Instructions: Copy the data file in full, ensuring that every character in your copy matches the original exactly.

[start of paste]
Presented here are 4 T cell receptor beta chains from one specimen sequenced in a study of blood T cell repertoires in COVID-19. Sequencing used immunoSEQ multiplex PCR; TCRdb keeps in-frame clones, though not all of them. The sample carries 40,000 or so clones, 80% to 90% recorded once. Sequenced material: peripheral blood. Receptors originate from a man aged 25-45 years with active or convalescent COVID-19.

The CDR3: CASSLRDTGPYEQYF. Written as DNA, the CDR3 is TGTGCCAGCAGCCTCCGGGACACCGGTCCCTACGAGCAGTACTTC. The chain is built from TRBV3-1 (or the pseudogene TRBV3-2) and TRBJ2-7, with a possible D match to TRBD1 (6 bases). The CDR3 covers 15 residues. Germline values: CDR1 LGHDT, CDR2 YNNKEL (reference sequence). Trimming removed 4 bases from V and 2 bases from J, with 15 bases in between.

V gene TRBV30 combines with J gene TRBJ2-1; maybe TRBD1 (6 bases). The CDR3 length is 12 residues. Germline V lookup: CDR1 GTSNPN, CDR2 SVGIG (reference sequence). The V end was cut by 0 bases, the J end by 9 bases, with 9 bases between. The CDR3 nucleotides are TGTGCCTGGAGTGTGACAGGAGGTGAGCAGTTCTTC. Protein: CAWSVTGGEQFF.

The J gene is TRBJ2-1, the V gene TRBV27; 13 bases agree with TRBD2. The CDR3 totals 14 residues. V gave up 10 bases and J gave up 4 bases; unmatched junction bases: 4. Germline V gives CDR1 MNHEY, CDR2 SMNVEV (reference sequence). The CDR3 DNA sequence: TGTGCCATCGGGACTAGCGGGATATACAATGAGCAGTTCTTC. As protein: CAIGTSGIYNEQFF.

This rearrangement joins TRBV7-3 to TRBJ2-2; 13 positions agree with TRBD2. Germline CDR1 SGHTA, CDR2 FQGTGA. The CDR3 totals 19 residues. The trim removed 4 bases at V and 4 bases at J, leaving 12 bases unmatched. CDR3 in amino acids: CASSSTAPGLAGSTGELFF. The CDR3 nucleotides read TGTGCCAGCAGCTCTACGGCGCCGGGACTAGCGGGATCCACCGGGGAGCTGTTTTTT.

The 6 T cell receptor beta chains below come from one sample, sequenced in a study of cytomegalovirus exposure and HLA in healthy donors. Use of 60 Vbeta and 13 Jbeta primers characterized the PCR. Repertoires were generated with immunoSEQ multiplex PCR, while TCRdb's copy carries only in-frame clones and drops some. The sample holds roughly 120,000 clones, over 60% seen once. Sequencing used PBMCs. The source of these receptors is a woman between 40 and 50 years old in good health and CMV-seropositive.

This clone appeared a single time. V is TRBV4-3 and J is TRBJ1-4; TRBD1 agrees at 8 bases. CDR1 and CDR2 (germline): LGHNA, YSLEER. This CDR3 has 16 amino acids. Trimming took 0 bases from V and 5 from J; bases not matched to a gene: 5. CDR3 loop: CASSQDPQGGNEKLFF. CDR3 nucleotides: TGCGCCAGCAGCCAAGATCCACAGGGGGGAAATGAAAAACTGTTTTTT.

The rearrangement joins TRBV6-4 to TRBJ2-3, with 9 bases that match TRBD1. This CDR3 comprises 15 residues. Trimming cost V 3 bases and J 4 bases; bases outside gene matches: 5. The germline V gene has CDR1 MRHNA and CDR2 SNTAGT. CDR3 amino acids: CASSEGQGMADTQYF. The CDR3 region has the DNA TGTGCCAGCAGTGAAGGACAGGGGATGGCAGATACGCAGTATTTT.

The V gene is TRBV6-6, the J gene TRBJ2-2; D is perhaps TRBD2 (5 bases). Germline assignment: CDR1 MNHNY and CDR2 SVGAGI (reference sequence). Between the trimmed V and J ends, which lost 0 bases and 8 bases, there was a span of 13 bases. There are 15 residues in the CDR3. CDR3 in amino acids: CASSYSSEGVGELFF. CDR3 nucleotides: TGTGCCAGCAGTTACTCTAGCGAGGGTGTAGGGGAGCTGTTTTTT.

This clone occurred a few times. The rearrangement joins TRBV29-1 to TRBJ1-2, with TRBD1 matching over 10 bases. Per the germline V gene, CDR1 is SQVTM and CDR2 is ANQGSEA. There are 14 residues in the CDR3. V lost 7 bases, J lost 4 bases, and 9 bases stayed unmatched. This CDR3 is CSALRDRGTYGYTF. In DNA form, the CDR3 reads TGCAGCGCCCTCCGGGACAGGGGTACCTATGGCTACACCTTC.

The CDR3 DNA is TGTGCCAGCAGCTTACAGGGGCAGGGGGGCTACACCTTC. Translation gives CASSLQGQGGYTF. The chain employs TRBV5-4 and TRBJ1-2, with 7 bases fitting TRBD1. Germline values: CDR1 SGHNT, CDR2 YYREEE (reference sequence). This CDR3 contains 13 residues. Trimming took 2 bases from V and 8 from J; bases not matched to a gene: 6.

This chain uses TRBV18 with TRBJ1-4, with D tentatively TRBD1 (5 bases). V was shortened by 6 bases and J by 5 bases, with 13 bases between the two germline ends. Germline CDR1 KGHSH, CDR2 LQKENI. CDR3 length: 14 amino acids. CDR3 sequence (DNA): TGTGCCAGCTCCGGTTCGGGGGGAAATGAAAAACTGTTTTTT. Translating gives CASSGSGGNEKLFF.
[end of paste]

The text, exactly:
Presented here are 4 T cell receptor beta chains from one specimen sequenced in a study of blood T cell repertoires in COVID-19. Sequencing used immunoSEQ multiplex PCR; TCRdb keeps in-frame clones, though not all of them. The sample carries 40,000 or so clones, 80% to 90% recorded once. Sequenced material: peripheral blood. Receptors originate from a man aged 25-45 years with active or convalescent COVID-19.

The CDR3: CASSLRDTGPYEQYF. Written as DNA, the CDR3 is TGTGCCAGCAGCCTCCGGGACACCGGTCCCTACGAGCAGTACTTC. The chain is built from TRBV3-1 (or the pseudogene TRBV3-2) and TRBJ2-7, with a possible D match to TRBD1 (6 bases). The CDR3 covers 15 residues. Germline values: CDR1 LGHDT, CDR2 YNNKEL (reference sequence). Trimming removed 4 bases from V and 2 bases from J, with 15 bases in between.

V gene TRBV30 combines with J gene TRBJ2-1; maybe TRBD1 (6 bases). The CDR3 length is 12 residues. Germline V lookup: CDR1 GTSNPN, CDR2 SVGIG (reference sequence). The V end was cut by 0 bases, the J end by 9 bases, with 9 bases between. The CDR3 nucleotides are TGTGCCTGGAGTGTGACAGGAGGTGAGCAGTTCTTC. Protein: CAWSVTGGEQFF.

The J gene is TRBJ2-1, the V gene TRBV27; 13 bases agree with TRBD2. The CDR3 totals 14 residues. V gave up 10 bases and J gave up 4 bases; unmatched junction bases: 4. Germline V gives CDR1 MNHEY, CDR2 SMNVEV (reference sequence). The CDR3 DNA sequence: TGTGCCATCGGGACTAGCGGGATATACAATGAGCAGTTCTTC. As protein: CAIGTSGIYNEQFF.

This rearrangement joins TRBV7-3 to TRBJ2-2; 13 positions agree with TRBD2. Germline CDR1 SGHTA, CDR2 FQGTGA. The CDR3 totals 19 residues. The trim removed 4 bases at V and 4 bases at J, leaving 12 bases unmatched. CDR3 in amino acids: CASSSTAPGLAGSTGELFF. The CDR3 nucleotides read TGTGCCAGCAGCTCTACGGCGCCGGGACTAGCGGGATCCACCGGGGAGCTGTTTTTT.

The 6 T cell receptor beta chains below come from one sample, sequenced in a study of cytomegalovirus exposure and HLA in healthy donors. Use of 60 Vbeta and 13 Jbeta primers characterized the PCR. Repertoires were generated with immunoSEQ multiplex PCR, while TCRdb's copy carries only in-frame clones and drops some. The sample holds roughly 120,000 clones, over 60% seen once. Sequencing used PBMCs. The source of these receptors is a woman between 40 and 50 years old in good health and CMV-seropositive.

This clone appeared a single time. V is TRBV4-3 and J is TRBJ1-4; TRBD1 agrees at 8 bases. CDR1 and CDR2 (germline): LGHNA, YSLEER. This CDR3 has 16 amino acids. Trimming took 0 bases from V and 5 from J; bases not matched to a gene: 5. CDR3 loop: CASSQDPQGGNEKLFF. CDR3 nucleotides: TGCGCCAGCAGCCAAGATCCACAGGGGGGAAATGAAAAACTGTTTTTT.

The rearrangement joins TRBV6-4 to TRBJ2-3, with 9 bases that match TRBD1. This CDR3 comprises 15 residues. Trimming cost V 3 bases and J 4 bases; bases outside gene matches: 5. The germline V gene has CDR1 MRHNA and CDR2 SNTAGT. CDR3 amino acids: CASSEGQGMADTQYF. The CDR3 region has the DNA TGTGCCAGCAGTGAAGGACAGGGGATGGCAGATACGCAGTATTTT.

The V gene is TRBV6-6, the J gene TRBJ2-2; D is perhaps TRBD2 (5 bases). Germline assignment: CDR1 MNHNY and CDR2 SVGAGI (reference sequence). Between the trimmed V and J ends, which lost 0 bases and 8 bases, there was a span of 13 bases. There are 15 residues in the CDR3. CDR3 in amino acids: CASSYSSEGVGELFF. CDR3 nucleotides: TGTGCCAGCAGTTACTCTAGCGAGGGTGTAGGGGAGCTGTTTTTT.

This clone occurred a few times. The rearrangement joins TRBV29-1 to TRBJ1-2, with TRBD1 matching over 10 bases. Per the germline V gene, CDR1 is SQVTM and CDR2 is ANQGSEA. There are 14 residues in the CDR3. V lost 7 bases, J lost 4 bases, and 9 bases stayed unmatched. This CDR3 is CSALRDRGTYGYTF. In DNA form, the CDR3 reads TGCAGCGCCCTCCGGGACAGGGGTACCTATGGCTACACCTTC.

The CDR3 DNA is TGTGCCAGCAGCTTACAGGGGCAGGGGGGCTACACCTTC. Translation gives CASSLQGQGGYTF. The chain employs TRBV5-4 and TRBJ1-2, with 7 bases fitting TRBD1. Germline values: CDR1 SGHNT, CDR2 YYREEE (reference sequence). This CDR3 contains 13 residues. Trimming took 2 bases from V and 8 from J; bases not matched to a gene: 6.

This chain uses TRBV18 with TRBJ1-4, with D tentatively TRBD1 (5 bases). V was shortened by 6 bases and J by 5 bases, with 13 bases between the two germline ends. Germline CDR1 KGHSH, CDR2 LQKENI. CDR3 length: 14 amino acids. CDR3 sequence (DNA): TGTGCCAGCTCCGGTTCGGGGGGAAATGAAAAACTGTTTTTT. Translating gives CASSGSGGNEKLFF.